As for the farmer, hemp must have been seen as a miracle plant: “Hemp is an easy crop to grow and will yield from three to six tons per acre on any land that will grow corn, wheat or oats,” the article reads. “It has a short growing season, so that it can be planted after other crops are in. It can be grown in any state of the union. The long roots penetrate and break the soil to leave it in perfect condition for next year’s crop. The dense shock of leaves, eight to twelve feet above the ground, chokes out weeds. Two successive crops are enough to reclaim land that has been abandoned…”
Additionally, Herer claims that hemp’s potential as a biomass fuel, when converted to methane, methanol, or gasoline, could end acid rain, sulfur-based smog and actually reverse the greenhouse effect.
The reasons behind the Tax Act of 1937 are numerous, but hemp supporters believe that racial paranoia and corporate greed were primary to the anti-hemp cause. The prevalence of pot smoking among black jazz musicians and Mexican laborers led to a Reefer Madness hysteria that identified marijuana as the cause for Mexicans’ perceived laziness and the desire among blacks to rape white women. Additionally, the man who pushed the Tax Act through Congress, Federal Bureau of Narcotics Chief Harry Anslinger, was the nephew-in-law of Andrew Mellon, a head banker for the DuPont Company. DuPont had just patented a process for creating plastics from oil and coal as well as the chemical process for making paper from wood pulp.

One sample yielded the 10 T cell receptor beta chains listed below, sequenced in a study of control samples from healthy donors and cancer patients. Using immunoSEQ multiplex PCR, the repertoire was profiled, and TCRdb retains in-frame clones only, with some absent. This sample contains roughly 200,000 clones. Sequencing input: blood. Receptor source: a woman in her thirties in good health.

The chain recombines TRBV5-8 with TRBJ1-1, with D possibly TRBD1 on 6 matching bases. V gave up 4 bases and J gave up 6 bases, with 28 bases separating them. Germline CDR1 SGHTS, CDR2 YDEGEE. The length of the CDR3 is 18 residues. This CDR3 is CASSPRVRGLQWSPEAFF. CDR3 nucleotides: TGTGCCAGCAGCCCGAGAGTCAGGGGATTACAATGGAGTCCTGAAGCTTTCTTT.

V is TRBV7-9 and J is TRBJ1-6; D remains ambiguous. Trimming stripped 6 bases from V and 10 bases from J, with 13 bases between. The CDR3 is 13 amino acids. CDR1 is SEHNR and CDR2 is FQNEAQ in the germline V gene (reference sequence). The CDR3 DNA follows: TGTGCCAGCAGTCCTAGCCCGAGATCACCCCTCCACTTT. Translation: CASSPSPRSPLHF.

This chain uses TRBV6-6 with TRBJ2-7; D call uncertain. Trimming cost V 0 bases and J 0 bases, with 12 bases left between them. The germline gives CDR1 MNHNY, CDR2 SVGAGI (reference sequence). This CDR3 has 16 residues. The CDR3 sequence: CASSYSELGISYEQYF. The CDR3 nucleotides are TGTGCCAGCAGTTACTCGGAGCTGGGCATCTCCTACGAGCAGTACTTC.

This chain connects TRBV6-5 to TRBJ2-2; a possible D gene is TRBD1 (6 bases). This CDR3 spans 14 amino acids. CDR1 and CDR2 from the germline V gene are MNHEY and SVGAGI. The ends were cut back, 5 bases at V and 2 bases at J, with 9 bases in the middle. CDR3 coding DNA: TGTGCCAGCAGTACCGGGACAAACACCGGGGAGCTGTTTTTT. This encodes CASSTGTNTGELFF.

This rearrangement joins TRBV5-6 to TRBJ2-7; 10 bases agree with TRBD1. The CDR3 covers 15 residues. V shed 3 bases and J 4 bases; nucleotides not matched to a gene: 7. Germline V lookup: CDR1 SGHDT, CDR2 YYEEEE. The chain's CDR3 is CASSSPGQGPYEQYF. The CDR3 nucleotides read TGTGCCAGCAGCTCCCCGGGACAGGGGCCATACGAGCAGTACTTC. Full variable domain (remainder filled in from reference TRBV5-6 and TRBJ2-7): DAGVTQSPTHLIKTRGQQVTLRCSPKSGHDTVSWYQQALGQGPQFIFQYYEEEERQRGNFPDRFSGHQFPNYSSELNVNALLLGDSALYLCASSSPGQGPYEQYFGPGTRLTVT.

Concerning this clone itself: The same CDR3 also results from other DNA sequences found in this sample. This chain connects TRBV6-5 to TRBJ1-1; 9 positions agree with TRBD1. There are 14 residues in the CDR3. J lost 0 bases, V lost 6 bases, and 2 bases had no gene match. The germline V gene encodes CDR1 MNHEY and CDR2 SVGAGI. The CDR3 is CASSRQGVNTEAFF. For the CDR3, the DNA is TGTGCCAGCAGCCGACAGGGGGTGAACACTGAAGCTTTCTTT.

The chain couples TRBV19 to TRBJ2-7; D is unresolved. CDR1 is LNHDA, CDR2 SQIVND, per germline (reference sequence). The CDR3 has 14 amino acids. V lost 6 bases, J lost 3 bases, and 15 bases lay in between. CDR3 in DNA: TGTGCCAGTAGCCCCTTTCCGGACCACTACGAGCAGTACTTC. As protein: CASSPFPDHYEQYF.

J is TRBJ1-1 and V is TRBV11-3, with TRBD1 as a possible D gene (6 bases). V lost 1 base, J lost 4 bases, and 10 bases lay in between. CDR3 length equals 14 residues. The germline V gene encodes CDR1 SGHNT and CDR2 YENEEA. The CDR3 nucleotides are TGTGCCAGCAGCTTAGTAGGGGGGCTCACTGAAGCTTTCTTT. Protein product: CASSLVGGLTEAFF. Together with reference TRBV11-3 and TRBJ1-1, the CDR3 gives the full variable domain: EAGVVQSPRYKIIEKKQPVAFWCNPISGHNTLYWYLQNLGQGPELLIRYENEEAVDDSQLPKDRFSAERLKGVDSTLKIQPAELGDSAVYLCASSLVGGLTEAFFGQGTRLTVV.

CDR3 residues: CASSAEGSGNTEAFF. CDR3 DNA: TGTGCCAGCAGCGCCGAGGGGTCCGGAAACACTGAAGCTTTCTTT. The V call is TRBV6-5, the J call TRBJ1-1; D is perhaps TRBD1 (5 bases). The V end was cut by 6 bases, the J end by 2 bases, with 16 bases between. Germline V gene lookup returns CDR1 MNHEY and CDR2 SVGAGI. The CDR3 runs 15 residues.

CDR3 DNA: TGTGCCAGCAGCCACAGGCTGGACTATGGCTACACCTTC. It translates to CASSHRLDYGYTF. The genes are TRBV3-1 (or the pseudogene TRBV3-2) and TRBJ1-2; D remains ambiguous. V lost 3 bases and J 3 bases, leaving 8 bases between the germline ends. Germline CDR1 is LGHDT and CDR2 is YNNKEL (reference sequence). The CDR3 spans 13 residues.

The Missoula Hempfest will showcase the versatility of the plant, with booths displaying crafts and goods as well as food products and herbal remedies made from hemp. Live music and educational speakers round out the day’s events. Included in the speakers’ lineup is Dr. Ethan Russo, a Missoula neurologist who authored the Missoula Chronic Clinical Cannabis Use Study, a report that examined the health of six of the eight remaining patients eligible for low-grade, federally-provided marijuana. Nora Callahan, head of the anti-drug war November Coalition, and Sen. Christiaens are also slated to speak.
Despite the Legislature’s action and the innumerable arguments for promoting industrial hemp, it is unlikely we will be seeing the leafy crop dotting the Montana landscape anytime soon. The state Department of Agriculture, as required by the new law, recently petitioned the Drug Enforcement Agency (DEA) for an exemption to the CSA that would allow state farmers to grow hemp. The DEA responded with a request for more information, but ominously included an agency letter, addressed to a coalition of groups that had petitioned for industrial hemp in 1998, that categorically denies any interest on the DEA’s part to consider such requests. Since the DEA makes no legal distinction between industrial hemp and wacky weed, only an act of Congress will wrest control of hemp from the DEA.
Should that occur, the Montana Department of Agriculture will be ready. Department spokesman Mike Sullivan says that although the state will not act against the wishes of the federal government, “We do believe that industrial hemp has the potential to be a significant cash crop in this state.”